Last Updated on December 12, 2021
The Main Instrument Panel (or MIP) is where the primary bulk of work is done in the cockpit. All your situational displays are here and the controls for the autopilot and flight management computer sit in the MIP as well.
My MIP consists of the following main components:
Main Instrument Panel/Pedestal Bay: Flight Deck Solutions
Mode Control Panel (MCP): Flight Deck Solutions
Electronic Flight Instrument System (EFIS): Flight Deck Solutions EFIS x 2
Control Display Unit (CDU): Flight Deck Solutions 737 CDU x 2
Captain and F/O Clocks: Flight Deck Solutions 737 Clock x 2
Capt/FO Displays (ND/PFD): 18.5″ 16:9 Aspect Dell LCD’s with bezels removed
Center Display (Upper EICAS) and standby instruments: 15″ Dell 4:3 Aspect LCD with bezels removed
Lower Display (Lower EICAS): Flight Deck Solutions Lower EICAS Display Kit
Main Instrument Panel Kit
I bought my first major simulator component in 2008. It was a Boeing 737NG dual seat MIP kit from FlightDeck Solutions (FDS) out of Canada. At the time it was around $2-3K. I also purchased their hardware kit for an additional $750 which included all the switches, buttons, and indicators needed to fully populate the MIP. I highly recommend buying a complete hardware kit with your MIP so you have everything you need.
Once I got the MIP kit from FDS the instrument panel went together easily with just basic tools. I quite enjoyed the build. The only concern I had was without a cockpit shell to mount the MIP in, the side legs are somewhat flimsy and the MIP will sway side to side a little bit. Just something I had to be mindful of when moving the MIP around.
The MIP otherwise is a solid and well-built piece. It’s powder-coated aluminum in the right Boeing color. It included the CDU bays with aircraft DZUS mounting rails where I later added some quality FlightDeck Solutions CDUs. You can tell a lot of thought went into the design, and it has held up very well over the years.
Once built I then added switches and indicator lights from the FDS hardware kit (not shown).
Next, I needed to add three computer monitors mounted behind the frame to mimic the individual instrument displays. I had to buy these separately. The displays on the Captain and First Officer sides are served by two 18.5″ widescreen computer LCD monitors. A third 15″ 4:3 aspect LCD is used for the center EICAS display and the two standby instruments.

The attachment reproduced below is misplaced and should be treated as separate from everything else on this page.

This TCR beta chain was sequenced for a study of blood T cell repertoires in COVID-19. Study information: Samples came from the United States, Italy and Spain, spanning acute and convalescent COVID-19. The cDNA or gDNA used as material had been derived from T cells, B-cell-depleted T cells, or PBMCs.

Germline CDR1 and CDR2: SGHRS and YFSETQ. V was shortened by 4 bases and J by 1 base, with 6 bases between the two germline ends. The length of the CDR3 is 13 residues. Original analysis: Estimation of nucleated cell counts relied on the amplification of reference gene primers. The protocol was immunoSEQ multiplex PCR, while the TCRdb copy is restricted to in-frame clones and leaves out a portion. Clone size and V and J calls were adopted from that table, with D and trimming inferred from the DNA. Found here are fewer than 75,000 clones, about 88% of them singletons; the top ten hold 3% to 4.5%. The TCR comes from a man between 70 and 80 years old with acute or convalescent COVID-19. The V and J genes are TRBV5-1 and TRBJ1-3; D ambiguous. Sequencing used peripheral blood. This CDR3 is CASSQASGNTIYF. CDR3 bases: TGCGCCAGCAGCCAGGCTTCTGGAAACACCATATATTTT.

FYI, the 15″ displays are very hard to find these days so if you find some, buy two so you have a backup if you ever need it.
To mount the LCD displays behind the instrument panel I bought three FDS LCD mounts. These mount to both the instrument panel back frame and the back of the LCD monitors to hold them nicely in place. They are fully adjustable so the perfect position can be achieved.
The LCD monitors needed to be removed from their plastic housings in order to fit flush against the inside of the instrument panel. It’s easy enough to do.
Wiring and Interfacing
As part of the MIP purchase, I bought a FDS SYS interface card to wire everything to. All the switches and indicators plug into it, and in turn, the card connects to the computer via USB cable. The avionics software is then easily able to communicate with all the indicators and switches. I have a lot of the SYS cards in my simulator and I have been very happy with them.
I felt a bit overwhelmed when it came to wiring it all together. It’s actually not that hard now that I understand it all, but I didn’t know what I was doing at the time. Fortunately, I saw FlightDeck Solutions was making wiring harnesses at the time so I asked them make me one. For the few hundred extra dollars at the time it was absolutely worth the money. I was able to plug in everything and get up and running within minutes. Unfortunately, I don’t think they make them any longer which is too bad.
In the pictures below you can see what’s behind my MIP and the boards used to control everything.
Here are the interface components I used and the purpose of each:
- 10-Port powered USB hub – Used to connect various USB devices to the PC. All of the interface boards have USB connectors, and other nearby components like the rudder pedals, yokes, throttles, etc all needs USB connectivity. This centralized hub makes it easier to keep things consolidated.
- FDS IBL dimmer boards – There are two. These allow me to supply 5 Volt independently dimmable power to the captain and FO panels. The Captain and FO kickboards have knobs/potentiometers to control the various panel lighting through these boards. Each IBL dimmer board is connected to a Phidgets relay output. This allows me to independently activate power to the captain or FO side panel lighting per the real aircraft depending on whether aircraft DC or AC power is activated.
- Leo Bodnar BU0836X – This joystic and I/O controller allows me to take the analog outputs from the various other potentiometers such as instrument display brightness and feed their positions to the ProSim avionics software.
- CPU Power Supply – This provides constant 12V and 5V power for the various power distribution blocks you see beneath the power supply.
- Phidgets Relay – This 4-channel USB relay allows me to provide power to various components of the MIP as needed. The ProSim avionics software is able to activate the relays based on conditions in the aircraft, like whether it’s on simulated DC or AC power.
- FDS SYS board – All LED indicators are controlled by this board. All toggle and rotary switch outputs are also connected to this board which then communicates via USB to the ProSim avionics software.
- Pololu Servo Driver Board – This board controls the several servo-driven gauges in the MIP to include flap gauge, brake pressure gauge, and yaw damper gauge.
To be Continued
I will provide more information on the MIP build in the near future. For now, please check out my photo gallery below.